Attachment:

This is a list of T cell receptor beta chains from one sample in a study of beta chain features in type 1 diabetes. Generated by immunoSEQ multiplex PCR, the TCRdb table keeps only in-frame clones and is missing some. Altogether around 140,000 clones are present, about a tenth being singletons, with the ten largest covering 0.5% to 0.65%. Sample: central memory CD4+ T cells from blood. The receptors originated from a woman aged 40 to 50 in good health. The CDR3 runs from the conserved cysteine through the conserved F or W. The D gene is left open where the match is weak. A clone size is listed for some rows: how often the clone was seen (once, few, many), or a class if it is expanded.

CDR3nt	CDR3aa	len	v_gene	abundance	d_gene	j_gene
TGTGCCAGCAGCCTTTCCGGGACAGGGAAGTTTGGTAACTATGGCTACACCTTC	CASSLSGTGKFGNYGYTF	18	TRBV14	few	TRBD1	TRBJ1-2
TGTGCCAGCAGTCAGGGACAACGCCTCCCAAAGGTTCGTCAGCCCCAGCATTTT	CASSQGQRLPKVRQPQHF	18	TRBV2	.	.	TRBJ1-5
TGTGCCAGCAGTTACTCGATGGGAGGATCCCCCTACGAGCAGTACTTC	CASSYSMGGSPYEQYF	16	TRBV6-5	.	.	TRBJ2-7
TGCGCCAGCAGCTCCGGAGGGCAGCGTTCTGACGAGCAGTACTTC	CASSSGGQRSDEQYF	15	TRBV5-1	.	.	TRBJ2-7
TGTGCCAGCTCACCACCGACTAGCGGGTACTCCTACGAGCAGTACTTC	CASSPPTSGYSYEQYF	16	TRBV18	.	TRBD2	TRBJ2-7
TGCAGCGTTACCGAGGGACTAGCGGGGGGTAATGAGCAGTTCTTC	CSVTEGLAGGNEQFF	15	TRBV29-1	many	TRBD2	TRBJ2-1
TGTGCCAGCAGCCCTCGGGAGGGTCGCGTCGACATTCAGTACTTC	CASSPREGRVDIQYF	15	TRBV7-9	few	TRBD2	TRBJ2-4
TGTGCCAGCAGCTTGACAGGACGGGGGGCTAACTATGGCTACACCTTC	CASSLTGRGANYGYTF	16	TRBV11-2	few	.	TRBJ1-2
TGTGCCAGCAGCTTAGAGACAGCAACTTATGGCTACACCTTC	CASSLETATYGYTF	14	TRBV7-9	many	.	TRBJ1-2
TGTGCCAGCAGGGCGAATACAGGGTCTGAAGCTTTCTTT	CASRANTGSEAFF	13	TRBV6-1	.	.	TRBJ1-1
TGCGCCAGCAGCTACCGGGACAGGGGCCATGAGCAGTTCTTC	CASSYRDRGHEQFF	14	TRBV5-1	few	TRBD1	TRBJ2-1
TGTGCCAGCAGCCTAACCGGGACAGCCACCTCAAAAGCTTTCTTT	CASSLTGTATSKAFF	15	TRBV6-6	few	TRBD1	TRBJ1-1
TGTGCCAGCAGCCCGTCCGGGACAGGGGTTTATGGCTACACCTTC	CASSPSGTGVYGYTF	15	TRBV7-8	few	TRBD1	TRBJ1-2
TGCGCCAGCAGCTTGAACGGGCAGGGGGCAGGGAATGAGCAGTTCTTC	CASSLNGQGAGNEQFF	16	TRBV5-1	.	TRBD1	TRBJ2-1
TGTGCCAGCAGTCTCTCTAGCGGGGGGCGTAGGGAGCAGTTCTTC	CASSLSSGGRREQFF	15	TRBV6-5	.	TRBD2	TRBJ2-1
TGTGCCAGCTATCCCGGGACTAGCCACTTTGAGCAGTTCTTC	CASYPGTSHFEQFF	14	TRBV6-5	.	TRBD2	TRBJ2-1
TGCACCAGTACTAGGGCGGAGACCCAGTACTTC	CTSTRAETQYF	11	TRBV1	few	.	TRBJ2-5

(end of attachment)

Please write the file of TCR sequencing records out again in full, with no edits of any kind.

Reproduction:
This is a list of T cell receptor beta chains from one sample in a study of beta chain features in type 1 diabetes. Generated by immunoSEQ multiplex PCR, the TCRdb table keeps only in-frame clones and is missing some. Altogether around 140,000 clones are present, about a tenth being singletons, with the ten largest covering 0.5% to 0.65%. Sample: central memory CD4+ T cells from blood. The receptors originated from a woman aged 40 to 50 in good health. The CDR3 runs from the conserved cysteine through the conserved F or W. The D gene is left open where the match is weak. A clone size is listed for some rows: how often the clone was seen (once, few, many), or a class if it is expanded.

CDR3nt	CDR3aa	len	v_gene	abundance	d_gene	j_gene
TGTGCCAGCAGCCTTTCCGGGACAGGGAAGTTTGGTAACTATGGCTACACCTTC	CASSLSGTGKFGNYGYTF	18	TRBV14	few	TRBD1	TRBJ1-2
TGTGCCAGCAGTCAGGGACAACGCCTCCCAAAGGTTCGTCAGCCCCAGCATTTT	CASSQGQRLPKVRQPQHF	18	TRBV2	.	.	TRBJ1-5
TGTGCCAGCAGTTACTCGATGGGAGGATCCCCCTACGAGCAGTACTTC	CASSYSMGGSPYEQYF	16	TRBV6-5	.	.	TRBJ2-7
TGCGCCAGCAGCTCCGGAGGGCAGCGTTCTGACGAGCAGTACTTC	CASSSGGQRSDEQYF	15	TRBV5-1	.	.	TRBJ2-7
TGTGCCAGCTCACCACCGACTAGCGGGTACTCCTACGAGCAGTACTTC	CASSPPTSGYSYEQYF	16	TRBV18	.	TRBD2	TRBJ2-7
TGCAGCGTTACCGAGGGACTAGCGGGGGGTAATGAGCAGTTCTTC	CSVTEGLAGGNEQFF	15	TRBV29-1	many	TRBD2	TRBJ2-1
TGTGCCAGCAGCCCTCGGGAGGGTCGCGTCGACATTCAGTACTTC	CASSPREGRVDIQYF	15	TRBV7-9	few	TRBD2	TRBJ2-4
TGTGCCAGCAGCTTGACAGGACGGGGGGCTAACTATGGCTACACCTTC	CASSLTGRGANYGYTF	16	TRBV11-2	few	.	TRBJ1-2
TGTGCCAGCAGCTTAGAGACAGCAACTTATGGCTACACCTTC	CASSLETATYGYTF	14	TRBV7-9	many	.	TRBJ1-2
TGTGCCAGCAGGGCGAATACAGGGTCTGAAGCTTTCTTT	CASRANTGSEAFF	13	TRBV6-1	.	.	TRBJ1-1
TGCGCCAGCAGCTACCGGGACAGGGGCCATGAGCAGTTCTTC	CASSYRDRGHEQFF	14	TRBV5-1	few	TRBD1	TRBJ2-1
TGTGCCAGCAGCCTAACCGGGACAGCCACCTCAAAAGCTTTCTTT	CASSLTGTATSKAFF	15	TRBV6-6	few	TRBD1	TRBJ1-1
TGTGCCAGCAGCCCGTCCGGGACAGGGGTTTATGGCTACACCTTC	CASSPSGTGVYGYTF	15	TRBV7-8	few	TRBD1	TRBJ1-2
TGCGCCAGCAGCTTGAACGGGCAGGGGGCAGGGAATGAGCAGTTCTTC	CASSLNGQGAGNEQFF	16	TRBV5-1	.	TRBD1	TRBJ2-1
TGTGCCAGCAGTCTCTCTAGCGGGGGGCGTAGGGAGCAGTTCTTC	CASSLSSGGRREQFF	15	TRBV6-5	.	TRBD2	TRBJ2-1
TGTGCCAGCTATCCCGGGACTAGCCACTTTGAGCAGTTCTTC	CASYPGTSHFEQFF	14	TRBV6-5	.	TRBD2	TRBJ2-1
TGCACCAGTACTAGGGCGGAGACCCAGTACTTC	CTSTRAETQYF	11	TRBV1	few	.	TRBJ2-5